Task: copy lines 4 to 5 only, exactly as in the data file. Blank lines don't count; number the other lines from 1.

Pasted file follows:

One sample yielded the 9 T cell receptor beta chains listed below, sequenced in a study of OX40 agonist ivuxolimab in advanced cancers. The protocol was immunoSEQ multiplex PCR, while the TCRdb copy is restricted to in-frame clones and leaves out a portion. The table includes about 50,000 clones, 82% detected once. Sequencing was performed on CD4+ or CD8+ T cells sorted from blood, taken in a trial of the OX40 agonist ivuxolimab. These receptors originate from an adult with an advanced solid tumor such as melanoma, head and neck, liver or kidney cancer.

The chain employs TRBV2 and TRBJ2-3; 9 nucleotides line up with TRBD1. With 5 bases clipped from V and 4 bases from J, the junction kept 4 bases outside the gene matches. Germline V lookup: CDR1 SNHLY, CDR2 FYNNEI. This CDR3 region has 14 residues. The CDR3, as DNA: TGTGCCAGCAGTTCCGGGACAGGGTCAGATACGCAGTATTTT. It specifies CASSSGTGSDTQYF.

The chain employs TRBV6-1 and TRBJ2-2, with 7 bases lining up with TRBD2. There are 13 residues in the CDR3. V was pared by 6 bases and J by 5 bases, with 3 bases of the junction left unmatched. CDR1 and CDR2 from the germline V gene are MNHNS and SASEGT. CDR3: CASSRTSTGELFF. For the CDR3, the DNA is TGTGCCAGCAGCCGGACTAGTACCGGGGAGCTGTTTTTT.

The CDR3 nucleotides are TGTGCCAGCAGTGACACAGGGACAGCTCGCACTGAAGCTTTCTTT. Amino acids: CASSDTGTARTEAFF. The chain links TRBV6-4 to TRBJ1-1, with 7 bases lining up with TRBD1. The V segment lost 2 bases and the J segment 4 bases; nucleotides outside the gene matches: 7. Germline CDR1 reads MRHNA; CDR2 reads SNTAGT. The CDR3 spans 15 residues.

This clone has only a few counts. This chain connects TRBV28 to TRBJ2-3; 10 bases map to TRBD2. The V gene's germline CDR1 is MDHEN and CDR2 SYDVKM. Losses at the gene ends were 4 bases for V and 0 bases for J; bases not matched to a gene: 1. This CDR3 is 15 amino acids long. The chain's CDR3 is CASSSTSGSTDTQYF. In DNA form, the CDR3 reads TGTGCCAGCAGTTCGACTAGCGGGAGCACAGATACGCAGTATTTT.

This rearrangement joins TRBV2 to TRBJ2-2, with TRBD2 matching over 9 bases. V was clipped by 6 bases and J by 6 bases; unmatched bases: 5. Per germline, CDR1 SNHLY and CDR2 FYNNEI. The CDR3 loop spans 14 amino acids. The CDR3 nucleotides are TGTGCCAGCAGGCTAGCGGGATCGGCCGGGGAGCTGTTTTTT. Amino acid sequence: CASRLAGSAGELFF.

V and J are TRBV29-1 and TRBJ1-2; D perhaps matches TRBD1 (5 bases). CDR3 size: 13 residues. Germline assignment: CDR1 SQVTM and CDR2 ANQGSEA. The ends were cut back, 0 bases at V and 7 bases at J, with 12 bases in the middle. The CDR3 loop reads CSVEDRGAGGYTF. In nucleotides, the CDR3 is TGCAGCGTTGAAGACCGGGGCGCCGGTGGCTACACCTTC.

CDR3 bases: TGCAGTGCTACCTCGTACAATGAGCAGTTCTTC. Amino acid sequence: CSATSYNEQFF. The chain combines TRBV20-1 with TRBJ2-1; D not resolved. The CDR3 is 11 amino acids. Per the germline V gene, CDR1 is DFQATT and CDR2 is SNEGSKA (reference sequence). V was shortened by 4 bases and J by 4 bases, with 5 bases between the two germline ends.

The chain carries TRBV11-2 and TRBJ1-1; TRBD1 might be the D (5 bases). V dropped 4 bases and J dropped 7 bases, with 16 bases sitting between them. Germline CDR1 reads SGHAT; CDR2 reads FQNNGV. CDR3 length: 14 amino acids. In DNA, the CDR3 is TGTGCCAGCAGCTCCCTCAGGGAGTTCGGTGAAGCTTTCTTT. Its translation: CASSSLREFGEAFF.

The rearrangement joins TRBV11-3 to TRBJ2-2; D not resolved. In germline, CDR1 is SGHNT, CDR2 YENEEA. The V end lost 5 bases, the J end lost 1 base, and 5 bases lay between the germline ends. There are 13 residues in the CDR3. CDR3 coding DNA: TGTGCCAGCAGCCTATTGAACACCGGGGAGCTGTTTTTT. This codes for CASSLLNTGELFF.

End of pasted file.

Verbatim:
The CDR3 nucleotides are TGTGCCAGCAGTGACACAGGGACAGCTCGCACTGAAGCTTTCTTT. Amino acids: CASSDTGTARTEAFF. The chain links TRBV6-4 to TRBJ1-1, with 7 bases lining up with TRBD1. The V segment lost 2 bases and the J segment 4 bases; nucleotides outside the gene matches: 7. Germline CDR1 reads MRHNA; CDR2 reads SNTAGT. The CDR3 spans 15 residues.

This clone has only a few counts. This chain connects TRBV28 to TRBJ2-3; 10 bases map to TRBD2. The V gene's germline CDR1 is MDHEN and CDR2 SYDVKM. Losses at the gene ends were 4 bases for V and 0 bases for J; bases not matched to a gene: 1. This CDR3 is 15 amino acids long. The chain's CDR3 is CASSSTSGSTDTQYF. In DNA form, the CDR3 reads TGTGCCAGCAGTTCGACTAGCGGGAGCACAGATACGCAGTATTTT.